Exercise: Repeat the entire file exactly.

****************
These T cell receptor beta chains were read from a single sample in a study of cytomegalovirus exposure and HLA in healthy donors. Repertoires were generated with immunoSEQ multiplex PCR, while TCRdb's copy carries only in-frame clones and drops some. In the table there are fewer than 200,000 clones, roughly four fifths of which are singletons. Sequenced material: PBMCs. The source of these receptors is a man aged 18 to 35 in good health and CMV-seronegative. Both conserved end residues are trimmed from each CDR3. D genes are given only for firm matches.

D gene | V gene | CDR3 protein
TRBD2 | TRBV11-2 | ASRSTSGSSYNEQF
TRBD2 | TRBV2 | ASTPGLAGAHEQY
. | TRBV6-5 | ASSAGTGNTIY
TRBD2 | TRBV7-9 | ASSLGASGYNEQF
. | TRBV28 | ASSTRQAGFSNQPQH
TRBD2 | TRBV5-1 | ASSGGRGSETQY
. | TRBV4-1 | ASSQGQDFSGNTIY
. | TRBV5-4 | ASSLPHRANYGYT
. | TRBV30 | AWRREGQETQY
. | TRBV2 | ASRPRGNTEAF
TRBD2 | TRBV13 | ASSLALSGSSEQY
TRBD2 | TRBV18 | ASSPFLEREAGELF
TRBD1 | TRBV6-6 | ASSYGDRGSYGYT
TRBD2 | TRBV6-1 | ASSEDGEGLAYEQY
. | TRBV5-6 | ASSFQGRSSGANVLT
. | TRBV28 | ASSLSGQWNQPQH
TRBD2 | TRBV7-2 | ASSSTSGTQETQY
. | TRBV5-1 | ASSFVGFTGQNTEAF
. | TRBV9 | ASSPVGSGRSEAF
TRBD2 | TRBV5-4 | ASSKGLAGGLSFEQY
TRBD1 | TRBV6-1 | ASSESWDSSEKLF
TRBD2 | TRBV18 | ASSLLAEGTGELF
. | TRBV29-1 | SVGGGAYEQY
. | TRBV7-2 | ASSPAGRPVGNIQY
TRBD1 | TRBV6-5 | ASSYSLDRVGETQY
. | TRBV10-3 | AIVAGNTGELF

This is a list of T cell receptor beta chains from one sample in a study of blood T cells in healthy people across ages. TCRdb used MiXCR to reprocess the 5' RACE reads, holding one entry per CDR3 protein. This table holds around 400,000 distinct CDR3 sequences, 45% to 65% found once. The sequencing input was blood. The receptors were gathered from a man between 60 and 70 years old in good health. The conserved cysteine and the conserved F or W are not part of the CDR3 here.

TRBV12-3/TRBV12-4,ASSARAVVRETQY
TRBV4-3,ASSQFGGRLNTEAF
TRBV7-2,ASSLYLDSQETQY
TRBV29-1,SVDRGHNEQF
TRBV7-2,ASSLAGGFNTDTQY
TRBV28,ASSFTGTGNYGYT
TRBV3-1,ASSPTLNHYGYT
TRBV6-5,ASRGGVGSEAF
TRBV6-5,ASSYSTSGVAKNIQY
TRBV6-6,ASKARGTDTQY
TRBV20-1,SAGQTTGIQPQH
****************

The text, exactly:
These T cell receptor beta chains were read from a single sample in a study of cytomegalovirus exposure and HLA in healthy donors. Repertoires were generated with immunoSEQ multiplex PCR, while TCRdb's copy carries only in-frame clones and drops some. In the table there are fewer than 200,000 clones, roughly four fifths of which are singletons. Sequenced material: PBMCs. The source of these receptors is a man aged 18 to 35 in good health and CMV-seronegative. Both conserved end residues are trimmed from each CDR3. D genes are given only for firm matches.

D gene | V gene | CDR3 protein
TRBD2 | TRBV11-2 | ASRSTSGSSYNEQF
TRBD2 | TRBV2 | ASTPGLAGAHEQY
. | TRBV6-5 | ASSAGTGNTIY
TRBD2 | TRBV7-9 | ASSLGASGYNEQF
. | TRBV28 | ASSTRQAGFSNQPQH
TRBD2 | TRBV5-1 | ASSGGRGSETQY
. | TRBV4-1 | ASSQGQDFSGNTIY
. | TRBV5-4 | ASSLPHRANYGYT
. | TRBV30 | AWRREGQETQY
. | TRBV2 | ASRPRGNTEAF
TRBD2 | TRBV13 | ASSLALSGSSEQY
TRBD2 | TRBV18 | ASSPFLEREAGELF
TRBD1 | TRBV6-6 | ASSYGDRGSYGYT
TRBD2 | TRBV6-1 | ASSEDGEGLAYEQY
. | TRBV5-6 | ASSFQGRSSGANVLT
. | TRBV28 | ASSLSGQWNQPQH
TRBD2 | TRBV7-2 | ASSSTSGTQETQY
. | TRBV5-1 | ASSFVGFTGQNTEAF
. | TRBV9 | ASSPVGSGRSEAF
TRBD2 | TRBV5-4 | ASSKGLAGGLSFEQY
TRBD1 | TRBV6-1 | ASSESWDSSEKLF
TRBD2 | TRBV18 | ASSLLAEGTGELF
. | TRBV29-1 | SVGGGAYEQY
. | TRBV7-2 | ASSPAGRPVGNIQY
TRBD1 | TRBV6-5 | ASSYSLDRVGETQY
. | TRBV10-3 | AIVAGNTGELF

This is a list of T cell receptor beta chains from one sample in a study of blood T cells in healthy people across ages. TCRdb used MiXCR to reprocess the 5' RACE reads, holding one entry per CDR3 protein. This table holds around 400,000 distinct CDR3 sequences, 45% to 65% found once. The sequencing input was blood. The receptors were gathered from a man between 60 and 70 years old in good health. The conserved cysteine and the conserved F or W are not part of the CDR3 here.

TRBV12-3/TRBV12-4,ASSARAVVRETQY
TRBV4-3,ASSQFGGRLNTEAF
TRBV7-2,ASSLYLDSQETQY
TRBV29-1,SVDRGHNEQF
TRBV7-2,ASSLAGGFNTDTQY
TRBV28,ASSFTGTGNYGYT
TRBV3-1,ASSPTLNHYGYT
TRBV6-5,ASRGGVGSEAF
TRBV6-5,ASSYSTSGVAKNIQY
TRBV6-6,ASKARGTDTQY
TRBV20-1,SAGQTTGIQPQH